While there is no doubt that Georgia’s invasion of Ossetia was an insupportable act, Russia and Ossetia’s brazen claims of Georgian war crimes are the height of presumption. The hypocrisy of Russian-Ossetian histrionics is fully evident in this excellent N.Y. Times coverage:
…The Maryinsky Theater orchestra…also known as the Kirov…held a concert in Tskhinvali, which is largely in ruins.
The concert, dedicated to victims of the war, was held in front of the ruins of the South Ossetian Parliament. “We are here to remember those who died in the tragic days of aggression,” said Valery Gergiev, the conductor and artistic director of the Maryinsky Theater and the principal guest conductor of the Metropolitan Opera…
Mr. Gergiev is Ossetian. He spoke and the orchestra played while Kekhvi, a Georgian village inside South Ossetia, burned on a ridge overlooking the town. Throughout the territory in and near South Ossetia, Georgian villages have been looted and many buildings were set on fire. In a few places, entire villages were burned.
All through the streets of Tskhinvali on Thursday, Ossetian men could be seen driving in cars without license plates, which suggested that they had been stolen during the wide-scale looting of Georgian villages that followed the war.
Together, the looting and the fires have chased away almost all of the Georgian population from South Ossetia and the territory reaching to the city of Gori, about 25 miles from Tskhinvali. The Georgian government has called this a program of “ethnic cleansing,” though Russia disputes that claim. Nevertheless, Mr. Kokoity [South Ossetia president] has said that Georgians will not be allowed to return.
I think what I object to most in this conflict and all such conflicts is that neither side cares about the position of the other. Each side sees itself as wholly right and the other side as wholly evil. If you cannot see the evil in yourselves and the bad acts of your side, then why should the world believe your claim that right and justice are on your side?
Also laughable are Russian military claims that they will withdraw their forces by Friday:
Russia gave conflicting signals on Thursday about whether it would withdraw its troops from Georgia by its self-imposed deadline of Friday…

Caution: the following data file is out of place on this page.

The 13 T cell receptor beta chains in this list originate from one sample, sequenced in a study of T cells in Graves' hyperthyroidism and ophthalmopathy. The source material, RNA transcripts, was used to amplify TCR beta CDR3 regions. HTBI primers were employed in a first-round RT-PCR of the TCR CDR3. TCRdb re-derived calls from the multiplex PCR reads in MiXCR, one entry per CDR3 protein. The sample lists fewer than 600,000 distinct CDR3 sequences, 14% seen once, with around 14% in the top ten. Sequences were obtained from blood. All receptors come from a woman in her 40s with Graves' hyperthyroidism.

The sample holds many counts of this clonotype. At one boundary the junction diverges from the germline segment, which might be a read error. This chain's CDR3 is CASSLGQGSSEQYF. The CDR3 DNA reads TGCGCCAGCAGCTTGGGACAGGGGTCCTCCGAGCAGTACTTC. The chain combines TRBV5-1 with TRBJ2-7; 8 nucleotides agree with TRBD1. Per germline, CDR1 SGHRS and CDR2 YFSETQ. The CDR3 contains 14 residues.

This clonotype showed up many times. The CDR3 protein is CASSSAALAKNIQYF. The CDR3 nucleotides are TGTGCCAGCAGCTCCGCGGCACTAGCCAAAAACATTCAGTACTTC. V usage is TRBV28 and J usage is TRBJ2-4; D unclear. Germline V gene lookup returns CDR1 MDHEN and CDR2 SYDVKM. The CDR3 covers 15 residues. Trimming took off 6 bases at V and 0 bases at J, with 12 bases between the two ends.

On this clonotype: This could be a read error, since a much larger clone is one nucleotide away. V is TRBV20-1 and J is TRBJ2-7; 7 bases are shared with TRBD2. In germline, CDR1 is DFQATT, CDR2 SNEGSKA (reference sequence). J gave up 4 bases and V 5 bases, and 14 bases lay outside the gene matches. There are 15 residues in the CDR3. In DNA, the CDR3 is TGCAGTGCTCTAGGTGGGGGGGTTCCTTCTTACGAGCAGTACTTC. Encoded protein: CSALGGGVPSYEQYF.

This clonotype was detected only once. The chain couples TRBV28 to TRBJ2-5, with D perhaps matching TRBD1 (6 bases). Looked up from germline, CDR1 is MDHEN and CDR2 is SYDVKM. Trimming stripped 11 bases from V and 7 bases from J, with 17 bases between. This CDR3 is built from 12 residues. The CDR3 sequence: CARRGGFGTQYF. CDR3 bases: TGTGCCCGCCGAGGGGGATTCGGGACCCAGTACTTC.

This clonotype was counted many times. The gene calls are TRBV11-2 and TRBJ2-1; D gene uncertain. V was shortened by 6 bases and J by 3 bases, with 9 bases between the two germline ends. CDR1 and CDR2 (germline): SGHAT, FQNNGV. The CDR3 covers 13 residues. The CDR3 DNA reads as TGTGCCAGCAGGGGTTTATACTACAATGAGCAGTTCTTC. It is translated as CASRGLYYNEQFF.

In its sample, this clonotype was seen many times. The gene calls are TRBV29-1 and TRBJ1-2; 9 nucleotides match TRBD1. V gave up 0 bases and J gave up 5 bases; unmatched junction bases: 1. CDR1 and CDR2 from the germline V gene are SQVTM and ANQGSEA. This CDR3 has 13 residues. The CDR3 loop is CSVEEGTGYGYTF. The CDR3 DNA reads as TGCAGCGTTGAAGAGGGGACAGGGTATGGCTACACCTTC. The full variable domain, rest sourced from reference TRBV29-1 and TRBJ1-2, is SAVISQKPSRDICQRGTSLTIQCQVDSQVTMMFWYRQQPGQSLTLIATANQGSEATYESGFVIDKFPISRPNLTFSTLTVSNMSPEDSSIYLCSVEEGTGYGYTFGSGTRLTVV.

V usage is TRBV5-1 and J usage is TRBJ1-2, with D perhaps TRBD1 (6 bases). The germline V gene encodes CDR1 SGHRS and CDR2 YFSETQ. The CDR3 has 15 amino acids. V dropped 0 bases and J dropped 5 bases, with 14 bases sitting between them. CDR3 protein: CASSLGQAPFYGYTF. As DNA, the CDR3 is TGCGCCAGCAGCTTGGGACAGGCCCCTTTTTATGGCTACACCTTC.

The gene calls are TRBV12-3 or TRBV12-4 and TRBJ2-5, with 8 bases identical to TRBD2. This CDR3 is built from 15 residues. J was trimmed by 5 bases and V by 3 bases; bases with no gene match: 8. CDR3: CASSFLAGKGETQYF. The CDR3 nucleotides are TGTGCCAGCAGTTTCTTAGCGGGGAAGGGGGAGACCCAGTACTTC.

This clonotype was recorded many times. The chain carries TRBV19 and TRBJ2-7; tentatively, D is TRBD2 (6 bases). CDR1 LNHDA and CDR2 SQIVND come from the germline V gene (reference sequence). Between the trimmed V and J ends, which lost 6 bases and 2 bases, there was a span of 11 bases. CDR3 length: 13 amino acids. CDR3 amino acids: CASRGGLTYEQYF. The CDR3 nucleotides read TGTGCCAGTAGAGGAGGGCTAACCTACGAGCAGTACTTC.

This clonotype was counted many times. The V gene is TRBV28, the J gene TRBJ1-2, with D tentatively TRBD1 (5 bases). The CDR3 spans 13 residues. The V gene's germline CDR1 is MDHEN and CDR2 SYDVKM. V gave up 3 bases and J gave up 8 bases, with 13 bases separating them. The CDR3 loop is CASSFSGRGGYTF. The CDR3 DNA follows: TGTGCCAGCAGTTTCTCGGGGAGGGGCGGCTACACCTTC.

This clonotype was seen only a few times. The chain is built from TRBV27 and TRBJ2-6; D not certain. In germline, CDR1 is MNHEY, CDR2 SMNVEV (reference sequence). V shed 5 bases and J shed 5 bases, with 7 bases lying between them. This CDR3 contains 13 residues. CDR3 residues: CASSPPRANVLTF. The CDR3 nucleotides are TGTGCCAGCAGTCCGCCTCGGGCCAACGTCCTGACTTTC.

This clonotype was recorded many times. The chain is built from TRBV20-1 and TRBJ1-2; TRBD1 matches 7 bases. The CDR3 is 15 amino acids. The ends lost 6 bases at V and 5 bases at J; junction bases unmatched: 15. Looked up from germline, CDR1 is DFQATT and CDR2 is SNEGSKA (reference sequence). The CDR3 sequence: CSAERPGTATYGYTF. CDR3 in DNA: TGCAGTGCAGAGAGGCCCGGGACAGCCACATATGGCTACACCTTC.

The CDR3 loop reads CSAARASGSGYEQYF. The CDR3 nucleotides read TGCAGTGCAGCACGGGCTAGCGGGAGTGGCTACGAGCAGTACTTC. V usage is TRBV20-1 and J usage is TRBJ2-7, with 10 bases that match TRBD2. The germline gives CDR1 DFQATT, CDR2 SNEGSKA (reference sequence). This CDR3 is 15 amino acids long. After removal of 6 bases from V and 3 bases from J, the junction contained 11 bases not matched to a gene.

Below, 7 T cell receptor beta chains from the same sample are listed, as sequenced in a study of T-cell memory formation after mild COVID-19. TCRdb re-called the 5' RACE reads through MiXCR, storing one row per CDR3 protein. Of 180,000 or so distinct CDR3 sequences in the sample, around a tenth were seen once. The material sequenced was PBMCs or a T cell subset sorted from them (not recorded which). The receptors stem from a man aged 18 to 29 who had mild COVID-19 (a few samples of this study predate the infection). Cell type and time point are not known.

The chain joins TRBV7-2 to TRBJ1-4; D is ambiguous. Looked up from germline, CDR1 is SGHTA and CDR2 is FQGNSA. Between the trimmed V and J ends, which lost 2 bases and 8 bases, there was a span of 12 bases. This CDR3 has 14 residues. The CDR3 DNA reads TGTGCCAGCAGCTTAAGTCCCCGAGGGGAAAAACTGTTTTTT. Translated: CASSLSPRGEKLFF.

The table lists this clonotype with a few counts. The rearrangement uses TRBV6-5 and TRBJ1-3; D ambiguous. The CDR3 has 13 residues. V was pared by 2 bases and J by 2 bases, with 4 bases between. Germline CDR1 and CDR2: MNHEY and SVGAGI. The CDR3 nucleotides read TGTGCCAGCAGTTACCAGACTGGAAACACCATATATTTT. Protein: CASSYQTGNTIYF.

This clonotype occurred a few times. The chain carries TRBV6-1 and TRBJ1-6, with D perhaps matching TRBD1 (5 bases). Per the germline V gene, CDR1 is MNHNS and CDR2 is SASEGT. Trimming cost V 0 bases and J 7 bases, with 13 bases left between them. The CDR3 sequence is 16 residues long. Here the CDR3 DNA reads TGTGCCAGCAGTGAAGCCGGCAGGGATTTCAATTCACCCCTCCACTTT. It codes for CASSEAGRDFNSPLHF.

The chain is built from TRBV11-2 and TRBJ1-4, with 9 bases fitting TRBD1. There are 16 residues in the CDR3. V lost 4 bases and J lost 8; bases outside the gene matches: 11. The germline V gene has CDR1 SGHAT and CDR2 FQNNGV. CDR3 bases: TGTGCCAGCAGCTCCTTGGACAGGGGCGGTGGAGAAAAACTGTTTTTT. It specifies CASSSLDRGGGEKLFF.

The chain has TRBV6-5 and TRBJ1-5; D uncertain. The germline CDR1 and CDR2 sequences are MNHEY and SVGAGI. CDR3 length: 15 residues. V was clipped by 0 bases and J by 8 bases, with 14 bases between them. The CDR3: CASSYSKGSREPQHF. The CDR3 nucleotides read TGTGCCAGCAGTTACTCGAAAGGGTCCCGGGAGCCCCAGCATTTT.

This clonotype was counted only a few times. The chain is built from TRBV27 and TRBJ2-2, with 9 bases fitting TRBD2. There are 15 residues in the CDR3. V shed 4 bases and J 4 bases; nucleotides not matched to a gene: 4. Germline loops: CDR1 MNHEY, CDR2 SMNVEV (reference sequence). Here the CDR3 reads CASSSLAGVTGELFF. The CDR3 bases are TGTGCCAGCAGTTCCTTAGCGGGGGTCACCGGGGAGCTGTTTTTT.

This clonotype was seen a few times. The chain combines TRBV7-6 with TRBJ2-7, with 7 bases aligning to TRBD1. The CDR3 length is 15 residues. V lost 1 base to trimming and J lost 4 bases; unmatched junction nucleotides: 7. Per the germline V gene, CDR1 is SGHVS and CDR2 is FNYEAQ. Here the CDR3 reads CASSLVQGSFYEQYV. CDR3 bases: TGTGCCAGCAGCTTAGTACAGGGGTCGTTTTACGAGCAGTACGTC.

The deputy head of the Russian general staff, Col. Gen. Anatoly Nogovitsyn, said at a news briefing in Moscow that the pullout would be completed on schedule. “The pullback of Russian forces is taking place at such a tempo that by the end of Aug. 22, they will be in the zones of responsibility of Russian peacekeepers…We talked about this date a week ago, and Russia sticks to its commitments in terms of deadlines.”
But the commander of the Russian ground forces, Gen. Vladimir Boldyrev, said that it would take at least 10 days for the troops and equipment to be withdrawn “in columns in the established order.”
The world has been waiting for the Russian bear to do so for long after it first promised it would withdraw. Its word, if it was ever trustworthy, is no longer. In fact, I find it entirely believable that Russia will permanently occupy entire swaths of Georgian territory claiming it needs such ground to form a defensive perimeter around Ossetia and Abkhazia. Then it will tell the world it has completed its “withdrawal” under its interpretation of agreements it has signed, and dare the world to say otherwise. That seems SOP for Russia. It’s going to be a long cold winter and I don’t think the bear will be hibernating anytime soon.
Dick Fitzgerald says
This column represents the worst of old Cold War thinking. Anyone who has followed this knows Georgia wouldn’t have moved without its Israeliameican backer’s permission.
Richard Silverstein says
@Dick Fitzgerald: That’s all well & good. But where I come from evidence is always considered a good thing. I’ve heard this claim many times & surprisingly no one making it has come up w. any. I’m not saying it isn’t the case. But before going off half-cocked wouldn’t it be good to have some proof?
BTW, the NY Times has reported that American diplomats repeatedly warned Georgia, and strongly, against this type of adventure.